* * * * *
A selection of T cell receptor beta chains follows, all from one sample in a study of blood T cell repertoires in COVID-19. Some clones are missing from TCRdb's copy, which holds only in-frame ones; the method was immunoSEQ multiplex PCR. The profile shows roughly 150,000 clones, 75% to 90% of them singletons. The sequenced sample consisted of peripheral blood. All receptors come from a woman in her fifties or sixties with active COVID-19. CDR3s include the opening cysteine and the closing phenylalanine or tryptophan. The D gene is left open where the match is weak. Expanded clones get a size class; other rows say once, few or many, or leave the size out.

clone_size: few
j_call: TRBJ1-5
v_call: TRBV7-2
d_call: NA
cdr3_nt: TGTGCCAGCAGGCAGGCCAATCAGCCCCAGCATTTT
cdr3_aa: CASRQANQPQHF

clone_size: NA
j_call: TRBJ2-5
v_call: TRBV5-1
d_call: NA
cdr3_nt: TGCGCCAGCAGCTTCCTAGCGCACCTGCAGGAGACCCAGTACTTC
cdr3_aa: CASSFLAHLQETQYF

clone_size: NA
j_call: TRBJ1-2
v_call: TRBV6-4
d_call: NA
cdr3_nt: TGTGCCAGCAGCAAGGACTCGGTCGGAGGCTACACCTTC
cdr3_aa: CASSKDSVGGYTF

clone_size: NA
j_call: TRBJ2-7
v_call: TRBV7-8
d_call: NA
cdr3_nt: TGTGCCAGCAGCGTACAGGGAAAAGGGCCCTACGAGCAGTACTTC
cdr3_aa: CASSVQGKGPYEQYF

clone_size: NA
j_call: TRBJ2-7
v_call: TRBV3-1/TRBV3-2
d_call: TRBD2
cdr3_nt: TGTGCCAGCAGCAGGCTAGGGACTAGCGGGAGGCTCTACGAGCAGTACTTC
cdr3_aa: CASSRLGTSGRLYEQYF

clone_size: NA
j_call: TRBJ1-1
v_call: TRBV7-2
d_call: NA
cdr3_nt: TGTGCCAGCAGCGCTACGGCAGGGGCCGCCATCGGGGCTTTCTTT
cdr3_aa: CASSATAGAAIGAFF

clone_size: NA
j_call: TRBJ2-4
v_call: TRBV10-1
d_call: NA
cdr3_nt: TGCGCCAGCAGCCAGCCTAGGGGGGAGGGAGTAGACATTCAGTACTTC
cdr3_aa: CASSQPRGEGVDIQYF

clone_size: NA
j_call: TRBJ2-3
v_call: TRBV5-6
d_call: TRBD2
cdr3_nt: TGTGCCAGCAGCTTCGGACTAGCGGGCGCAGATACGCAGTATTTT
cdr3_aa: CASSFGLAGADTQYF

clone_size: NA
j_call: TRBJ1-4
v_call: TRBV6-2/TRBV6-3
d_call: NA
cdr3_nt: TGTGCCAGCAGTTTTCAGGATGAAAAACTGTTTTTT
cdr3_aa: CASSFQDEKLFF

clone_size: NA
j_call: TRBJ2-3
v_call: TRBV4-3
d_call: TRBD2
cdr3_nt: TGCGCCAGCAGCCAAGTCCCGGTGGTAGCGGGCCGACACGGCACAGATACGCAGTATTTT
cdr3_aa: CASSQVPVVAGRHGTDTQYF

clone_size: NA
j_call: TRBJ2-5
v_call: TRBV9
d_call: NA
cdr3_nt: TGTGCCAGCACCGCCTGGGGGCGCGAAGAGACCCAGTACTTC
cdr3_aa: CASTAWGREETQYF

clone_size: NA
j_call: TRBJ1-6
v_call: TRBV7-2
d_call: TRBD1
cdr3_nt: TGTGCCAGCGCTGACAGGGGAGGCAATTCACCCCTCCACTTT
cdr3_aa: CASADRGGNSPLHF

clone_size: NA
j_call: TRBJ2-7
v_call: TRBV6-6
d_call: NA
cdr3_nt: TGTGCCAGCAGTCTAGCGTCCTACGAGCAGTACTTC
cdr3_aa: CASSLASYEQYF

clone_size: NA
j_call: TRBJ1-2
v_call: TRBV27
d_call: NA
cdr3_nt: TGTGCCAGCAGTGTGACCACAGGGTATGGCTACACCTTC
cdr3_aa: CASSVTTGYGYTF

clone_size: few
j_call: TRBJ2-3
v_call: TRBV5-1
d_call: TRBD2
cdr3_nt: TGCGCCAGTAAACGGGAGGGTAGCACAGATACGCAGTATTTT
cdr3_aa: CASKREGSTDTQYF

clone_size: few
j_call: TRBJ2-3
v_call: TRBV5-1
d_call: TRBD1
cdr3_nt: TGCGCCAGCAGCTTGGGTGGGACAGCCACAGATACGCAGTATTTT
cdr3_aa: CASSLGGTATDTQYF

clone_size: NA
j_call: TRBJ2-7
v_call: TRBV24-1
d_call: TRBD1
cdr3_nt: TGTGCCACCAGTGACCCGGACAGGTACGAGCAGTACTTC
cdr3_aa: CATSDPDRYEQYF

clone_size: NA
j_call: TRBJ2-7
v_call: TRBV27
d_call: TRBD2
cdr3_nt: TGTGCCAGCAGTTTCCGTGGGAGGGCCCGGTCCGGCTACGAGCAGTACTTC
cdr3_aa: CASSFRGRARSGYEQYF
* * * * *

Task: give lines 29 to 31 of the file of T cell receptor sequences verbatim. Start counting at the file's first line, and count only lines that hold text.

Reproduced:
d_call: TRBD2
cdr3_nt: TGTGCCAGCAGCAGGCTAGGGACTAGCGGGAGGCTCTACGAGCAGTACTTC
cdr3_aa: CASSRLGTSGRLYEQYF